I was thinking about mammies because the book I was reading, the only one I’d thrown in my bag that day, was A Ghost in the Throat by Doireann Ní Ghríofa. It’s a wild, raw, mystical, beautifully written book about one mother’s search for another across centuries. Breast milk spilled from the pages, on to the table, into my delicious plate of Turkish eggs, mingling with the runny garlic mayonnaise.

The motherly life described in the book was all school runs, mops, vacuuming, breast pumping, bins, dishwashers, laundry, dirty toilets, milk, spinach, chicken, porridge, bank visits, playground visits, dinner, baths, bedtime. Rinsing. Repeating.

Even so, I kept reading. I imagined I was a non-mother, visiting a foreign land where unpaid women spent all day sweeping floors and scooping fallen crusts from underneath tables.

“There is a peculiar contentment to be found in absenting oneself like this, subsumed in the needs of others,” Ní Ghríofa wrote.

It comes easier to some than to others, I thought to myself, scooping up some runny Turkish egg with a piece of toasted sourdough bread.

A young man had brought his mammy – she was definitely a mammy – to lunch in Daddy’s. “What’s Turkish eggs?” she asked her son as she studied the menu. They ordered boxty instead, something the Mammy was familiar with. Clever Daddy’s!

I sipped my coffee out of a glass mug that might have been from the 1970s. I refreshed my email, looking for a reply from the father of my children.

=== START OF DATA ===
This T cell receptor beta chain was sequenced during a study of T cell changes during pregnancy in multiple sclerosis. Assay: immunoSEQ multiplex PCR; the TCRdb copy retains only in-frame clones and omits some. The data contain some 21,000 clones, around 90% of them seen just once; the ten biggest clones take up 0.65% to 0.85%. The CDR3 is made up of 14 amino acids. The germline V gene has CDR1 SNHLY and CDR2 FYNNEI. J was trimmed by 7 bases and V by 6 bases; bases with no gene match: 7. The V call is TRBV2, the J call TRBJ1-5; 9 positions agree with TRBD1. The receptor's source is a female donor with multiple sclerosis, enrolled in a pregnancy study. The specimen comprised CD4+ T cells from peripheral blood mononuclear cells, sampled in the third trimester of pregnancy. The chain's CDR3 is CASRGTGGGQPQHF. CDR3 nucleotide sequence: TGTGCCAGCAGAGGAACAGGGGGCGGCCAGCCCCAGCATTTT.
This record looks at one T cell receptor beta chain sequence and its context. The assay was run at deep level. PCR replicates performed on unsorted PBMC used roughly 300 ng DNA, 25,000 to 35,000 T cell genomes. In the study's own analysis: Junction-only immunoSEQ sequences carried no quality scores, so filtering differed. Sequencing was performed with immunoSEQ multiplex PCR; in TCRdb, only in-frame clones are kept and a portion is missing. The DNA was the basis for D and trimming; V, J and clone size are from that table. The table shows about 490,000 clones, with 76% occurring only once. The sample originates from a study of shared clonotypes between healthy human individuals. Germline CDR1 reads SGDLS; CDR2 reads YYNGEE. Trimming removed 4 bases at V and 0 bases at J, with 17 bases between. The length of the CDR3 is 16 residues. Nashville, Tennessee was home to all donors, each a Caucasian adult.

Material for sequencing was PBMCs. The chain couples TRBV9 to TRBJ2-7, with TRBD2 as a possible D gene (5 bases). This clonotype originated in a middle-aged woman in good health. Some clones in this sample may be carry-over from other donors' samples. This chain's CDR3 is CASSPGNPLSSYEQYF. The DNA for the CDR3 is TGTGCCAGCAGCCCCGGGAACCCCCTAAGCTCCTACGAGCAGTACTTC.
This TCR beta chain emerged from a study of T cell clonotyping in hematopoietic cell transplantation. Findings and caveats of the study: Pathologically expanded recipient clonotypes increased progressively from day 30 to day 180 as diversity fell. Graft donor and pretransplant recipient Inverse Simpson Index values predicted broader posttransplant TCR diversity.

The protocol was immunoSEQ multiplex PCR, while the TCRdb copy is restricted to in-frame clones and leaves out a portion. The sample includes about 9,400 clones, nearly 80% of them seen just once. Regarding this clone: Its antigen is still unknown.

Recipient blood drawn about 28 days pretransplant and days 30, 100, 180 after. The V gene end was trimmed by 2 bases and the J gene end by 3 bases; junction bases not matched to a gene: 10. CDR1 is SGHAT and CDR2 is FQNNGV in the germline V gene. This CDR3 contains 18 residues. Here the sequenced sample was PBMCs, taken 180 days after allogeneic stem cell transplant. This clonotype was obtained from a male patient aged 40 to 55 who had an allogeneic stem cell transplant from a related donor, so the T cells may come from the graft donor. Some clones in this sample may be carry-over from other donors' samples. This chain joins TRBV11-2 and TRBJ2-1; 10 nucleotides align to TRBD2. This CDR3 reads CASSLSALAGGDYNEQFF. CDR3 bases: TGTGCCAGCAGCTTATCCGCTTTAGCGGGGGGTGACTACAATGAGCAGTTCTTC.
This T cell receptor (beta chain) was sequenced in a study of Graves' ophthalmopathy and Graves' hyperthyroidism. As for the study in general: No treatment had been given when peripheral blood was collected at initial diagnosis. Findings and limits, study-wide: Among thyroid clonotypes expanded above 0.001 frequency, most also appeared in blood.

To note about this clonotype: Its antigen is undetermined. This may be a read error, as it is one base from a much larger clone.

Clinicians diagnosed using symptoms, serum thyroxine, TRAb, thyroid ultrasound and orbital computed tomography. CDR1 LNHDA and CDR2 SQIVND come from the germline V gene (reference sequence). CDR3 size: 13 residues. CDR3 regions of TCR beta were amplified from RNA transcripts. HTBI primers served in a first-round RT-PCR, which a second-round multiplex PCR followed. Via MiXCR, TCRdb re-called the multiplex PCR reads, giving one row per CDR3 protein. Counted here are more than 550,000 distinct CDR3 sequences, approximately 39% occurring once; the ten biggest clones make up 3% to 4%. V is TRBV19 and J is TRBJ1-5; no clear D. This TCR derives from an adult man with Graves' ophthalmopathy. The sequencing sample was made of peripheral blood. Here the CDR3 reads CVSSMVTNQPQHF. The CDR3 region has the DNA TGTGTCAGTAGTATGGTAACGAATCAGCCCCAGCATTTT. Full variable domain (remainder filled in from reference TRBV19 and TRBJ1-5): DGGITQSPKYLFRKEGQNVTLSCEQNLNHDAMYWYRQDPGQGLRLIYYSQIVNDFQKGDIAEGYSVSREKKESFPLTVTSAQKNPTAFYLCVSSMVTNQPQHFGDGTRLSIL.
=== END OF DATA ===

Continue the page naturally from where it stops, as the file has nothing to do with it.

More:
Nothing. Yet. Tell you later.

I thought about a day not long before when my children were talking about their futures. Covid-19 was not in their future. Not then. They looked ahead and they thought perhaps they’d have their own children one day.

“Daddy, you’ll look after the babies, won’t you, when we’re at work, and tidy our houses?” I was there too, sitting at our kitchen table scrolling on my phone, but they didn’t ask me to be their future childminder or cleaner.

I was delighted. I was devastated.

After Daddy’s, on my delicious day off, I visited another place, Lucky’s on Meath Street. I ordered a pint of Guinness. Remember when we could just go and have a pint?

The email arrived. Finally. “You’ve great parental instincts. You’ve nurtured their social conscience. Helped them with growing pains. Guided them with good advice. You’re not afraid to take action when things aren’t right. You let them be themselves. You’ve made sure they don’t carry our baggage”.

My eyes were stinging with the relief of it. But two weeks on, weeks that feel like years, it hardly seems to matter now.

It’s Mother’s Day on Sunday. I’m thinking of all the mothers at home, alone in houses that have become like prisons. My own mother, sitting at the window of her bedroom, looking out at us, standing behind the hedge. The mother who can’t pay the rent, the mother who has lost her job, the mother who had to lay off all her employees. The mother on the front line in the hospital, the mother who has cancer going for her radiotherapy appointments, the mother in an abusive relationship trapped at home with her abuser.

The mother who is not yet a mother, but will be soon and is terrified.

“We can have a corona-themed Mother’s Day, mum,” my daughter said the other day when she thought I looked sad.

“Something to look forward to,” I said smiling.

We have to keep smiling. All of us, but especially the mothers.